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Thursday 17th April 2014

SAMANTHA McCLARY THE LATE STARTER IS FINISHING FAST

We caught up with Sam just after she finished the London-to-Cannes Cycle to MIPIM.


Sam McClary came to serious cycling relatively late. The
35-year old first started cycling ‘properly’ about six years ago.
She explains: “I’d always wanted to cycle to Paris and one day just signed up to a charity ride, bought a bike – which at £750, I thought was ridiculously expensive – and rode the event.


“I loved it. After that I got involved with the Cycle to MIPIM and through that met Lil Houghton, who’s at Carter Jonas, and instantly clicked with her. She introduced me to a start-up triathlon club and it all kind of escalated from there.”


Fast forward to last year when she came sixth in her age group at the Duathlon World Championships in Ottawa. Duathlons are run-cycle-run events which usually see the competitors running 10km then cycling 40km and finishing off with another 5km run.

“My goal last year was to break into the top 10 in my age group in the duathlon world rankings and it was very satisfying to achieve sixth – 10 places higher than in 2012.”


That kind of achievement requires commitment and not surprisingly training is the envelope that contains the rest of her life.


“I tend to cycle 40 minutes each way to and from work. I’ll spend about an hour in the gym before work and about the same in the evening. I teach a couple of spin classes during the week and will tend to get in a long run and/or ride at the weekend.

“Not all of this is running and cycling. I have a great strength and conditioning coach who makes sure I work on being strong and stable as well as fast!”


Although she has competed successfully in triathlons, she rates herself a “terribly poor” swimmer.


“I call myself a vertical swimmer as my legs drag so badly. It’s where I could make the greatest improvement, but I struggle to get motivated with swimming. I find very little joy in it.


“My cycling is average. I’ve got a good endurance engine and the odd spurt of power but need to work on my speed more. Running is my best of the three disciplines. I’ve definitely upped my game with my running strength and speed over the last two years.”


Like most serious athletes, McClary always talks about goals not dreams. This year will see a change in focus for those goals.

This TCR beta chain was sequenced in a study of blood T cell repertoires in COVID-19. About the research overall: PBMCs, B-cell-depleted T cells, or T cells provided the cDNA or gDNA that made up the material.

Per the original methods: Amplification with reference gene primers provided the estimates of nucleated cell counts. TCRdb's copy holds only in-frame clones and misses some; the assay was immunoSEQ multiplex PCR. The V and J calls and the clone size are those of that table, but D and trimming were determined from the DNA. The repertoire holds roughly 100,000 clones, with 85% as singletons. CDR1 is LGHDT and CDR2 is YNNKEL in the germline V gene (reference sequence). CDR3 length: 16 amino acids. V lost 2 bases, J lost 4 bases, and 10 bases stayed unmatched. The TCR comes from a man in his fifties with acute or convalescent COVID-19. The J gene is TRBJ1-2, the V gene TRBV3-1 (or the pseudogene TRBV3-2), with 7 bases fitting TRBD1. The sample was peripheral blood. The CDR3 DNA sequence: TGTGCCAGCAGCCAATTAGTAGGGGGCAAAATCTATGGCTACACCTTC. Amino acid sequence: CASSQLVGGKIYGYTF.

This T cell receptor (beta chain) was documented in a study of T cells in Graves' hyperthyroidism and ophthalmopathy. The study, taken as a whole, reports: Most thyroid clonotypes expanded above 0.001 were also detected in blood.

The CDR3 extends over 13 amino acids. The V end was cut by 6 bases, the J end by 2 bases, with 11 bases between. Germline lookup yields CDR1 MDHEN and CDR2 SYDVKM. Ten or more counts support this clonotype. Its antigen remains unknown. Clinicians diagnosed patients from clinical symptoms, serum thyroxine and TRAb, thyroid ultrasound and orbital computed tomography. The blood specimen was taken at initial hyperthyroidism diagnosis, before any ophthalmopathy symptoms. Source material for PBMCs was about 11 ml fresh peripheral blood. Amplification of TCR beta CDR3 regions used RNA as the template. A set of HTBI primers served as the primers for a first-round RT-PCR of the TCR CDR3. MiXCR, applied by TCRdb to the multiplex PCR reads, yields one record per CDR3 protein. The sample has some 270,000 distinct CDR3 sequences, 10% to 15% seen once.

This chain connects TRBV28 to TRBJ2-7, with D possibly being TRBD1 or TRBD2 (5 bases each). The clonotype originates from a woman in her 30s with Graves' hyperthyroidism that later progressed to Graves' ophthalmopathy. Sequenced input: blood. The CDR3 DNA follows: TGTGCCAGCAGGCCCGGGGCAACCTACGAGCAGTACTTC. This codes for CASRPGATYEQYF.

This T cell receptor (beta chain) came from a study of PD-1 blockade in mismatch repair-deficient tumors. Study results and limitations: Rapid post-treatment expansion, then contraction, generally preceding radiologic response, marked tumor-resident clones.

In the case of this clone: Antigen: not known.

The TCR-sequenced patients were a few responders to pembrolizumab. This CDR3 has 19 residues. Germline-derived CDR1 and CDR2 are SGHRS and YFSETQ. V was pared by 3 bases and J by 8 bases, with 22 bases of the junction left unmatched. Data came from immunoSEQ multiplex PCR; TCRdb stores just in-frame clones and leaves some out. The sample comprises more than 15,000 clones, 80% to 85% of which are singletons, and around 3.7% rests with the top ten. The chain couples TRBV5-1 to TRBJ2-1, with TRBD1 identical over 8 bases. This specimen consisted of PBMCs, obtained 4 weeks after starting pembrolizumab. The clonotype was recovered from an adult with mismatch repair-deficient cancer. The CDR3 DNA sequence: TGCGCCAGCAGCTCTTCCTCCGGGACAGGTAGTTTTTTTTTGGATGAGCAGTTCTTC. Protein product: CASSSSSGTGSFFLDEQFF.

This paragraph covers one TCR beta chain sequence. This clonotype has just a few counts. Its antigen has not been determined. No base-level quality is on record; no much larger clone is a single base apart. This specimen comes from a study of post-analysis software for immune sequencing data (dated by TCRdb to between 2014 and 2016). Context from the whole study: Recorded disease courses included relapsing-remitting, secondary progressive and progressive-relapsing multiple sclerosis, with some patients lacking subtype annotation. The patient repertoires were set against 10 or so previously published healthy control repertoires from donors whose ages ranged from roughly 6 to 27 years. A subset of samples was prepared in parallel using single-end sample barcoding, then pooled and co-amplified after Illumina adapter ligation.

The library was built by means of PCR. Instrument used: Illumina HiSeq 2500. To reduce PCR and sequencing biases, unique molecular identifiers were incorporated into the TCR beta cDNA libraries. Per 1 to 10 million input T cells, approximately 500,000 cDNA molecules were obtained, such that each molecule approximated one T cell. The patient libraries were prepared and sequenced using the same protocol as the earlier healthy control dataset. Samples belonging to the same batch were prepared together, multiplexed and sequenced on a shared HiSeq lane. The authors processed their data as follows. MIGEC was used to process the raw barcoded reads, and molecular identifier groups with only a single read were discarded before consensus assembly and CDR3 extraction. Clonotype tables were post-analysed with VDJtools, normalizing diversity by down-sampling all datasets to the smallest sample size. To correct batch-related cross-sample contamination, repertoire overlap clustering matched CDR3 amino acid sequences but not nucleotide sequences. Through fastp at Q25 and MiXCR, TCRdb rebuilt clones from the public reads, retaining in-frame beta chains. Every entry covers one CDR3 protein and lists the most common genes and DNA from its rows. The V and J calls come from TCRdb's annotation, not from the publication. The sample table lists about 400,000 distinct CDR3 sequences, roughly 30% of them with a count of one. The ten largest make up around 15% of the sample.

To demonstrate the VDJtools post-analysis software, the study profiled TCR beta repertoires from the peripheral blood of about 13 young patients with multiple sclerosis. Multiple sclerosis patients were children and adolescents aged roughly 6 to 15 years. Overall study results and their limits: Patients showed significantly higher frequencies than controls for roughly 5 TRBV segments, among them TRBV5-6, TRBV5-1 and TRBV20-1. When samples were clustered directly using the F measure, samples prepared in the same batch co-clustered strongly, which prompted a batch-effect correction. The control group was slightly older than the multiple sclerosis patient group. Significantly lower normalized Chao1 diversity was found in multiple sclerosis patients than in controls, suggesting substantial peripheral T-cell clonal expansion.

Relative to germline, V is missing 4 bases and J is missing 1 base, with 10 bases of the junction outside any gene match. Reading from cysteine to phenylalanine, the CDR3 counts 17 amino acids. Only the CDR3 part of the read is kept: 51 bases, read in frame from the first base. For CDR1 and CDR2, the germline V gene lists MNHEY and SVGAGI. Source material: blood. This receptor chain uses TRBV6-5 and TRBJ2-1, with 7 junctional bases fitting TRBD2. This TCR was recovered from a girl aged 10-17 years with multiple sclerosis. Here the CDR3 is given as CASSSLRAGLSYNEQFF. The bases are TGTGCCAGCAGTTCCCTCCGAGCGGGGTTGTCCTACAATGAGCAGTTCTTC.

“I’ve pre-qualified for May’s duathlon world championships in Spain, but don’t expect to do quite so well given my change of focus.”


That change will see her focus on events involving even greater endurance. In addition to the Cycle to MIPIM and doing the London marathon, she will be doing an ‘ultra challenge’ of her own devising.
In October she will embark on an odyssey through Scotland and England which was launched under the nicely self-deprecating title: 1100 miles, 15 days, 13 cities, 1 nutter.


“The challenge will see me run and cycle around 1,100 miles, visiting 13 cities in the UK in 15 days.”

Any leg of the trip which is less than 50 miles she will run, and anything over that distance she’ll cycle. The challenge begins on October 1st when she departs Edinburgh on the 43-mile run to Glasgow. In addition to completing this remarkable journey, she is also trying to raise as much money as possible for the Duke of Edinburgh’s Award.


The challenge will undoubtedly attract great interest and support from the property business where cycling is probably now the most popular recreational sport. McClary is delighted about how the business of her ‘day job’ has embraced her great passion.


“It’s great – especially as I get to take part in a lot of the events in the course of ‘work’. Property can be a pretty unhealthy industry with lots of boozy lunches (we are back in a boom!) so anything that gets people moving and thinking a little bit more about their health and fitness can only be a positive.”


Cycling and triathlons are essentially ‘democratic’ pursuits where, more often than not, people are either doing it just for the pure enjoyment of it or are trying to improve their personal best rather than competing with the person alongside them.


McClary retains a sense of proportion about the sport she loves.

“I think all sport should be fun. Yes, you take it seriously when you compete but let’s remember that I’m just an amateur and overall it doesn’t matter whether I win or lose. It’s about whether I’ve done my best.
“Success is extremely personal. I think for me it’s about being better than I was before or at least the best that I can be in the given situation. Medals are great but they are just bits of metal. The greatest prize I could ever get is someone seeing what I do or hearing about it and getting inspired to give it a go themselves.”


In terms of who has inspired McClary, she does not have a single hero but takes inspiration from various sources.


“Paula Radcliffe and Kelly Holmes were great inspirations to me, mainly due to their determination. I think sportswomen such as Jess Ennis, Katarina Johnson Thompson, Vicky Pendleton, and Laura Trott are all great role models for young women today.


“My teammates and competitors are my heroes too. They inspire me to push harder.


“How far you can push yourself? It’s always further than you think and the feeling you get when you achieve that is priceless.”
Dedicated, driven, focused? Yes. A “nutter”? Definitely not.

If you’d like to sponsor Sam on her ‘1100 miles, 15 days, 13 cities’ Challenge, please go to www.virginmoneygiving.com/1100miles1nutter or email nick@cycle-to.org for corporate sponsorship opportunities.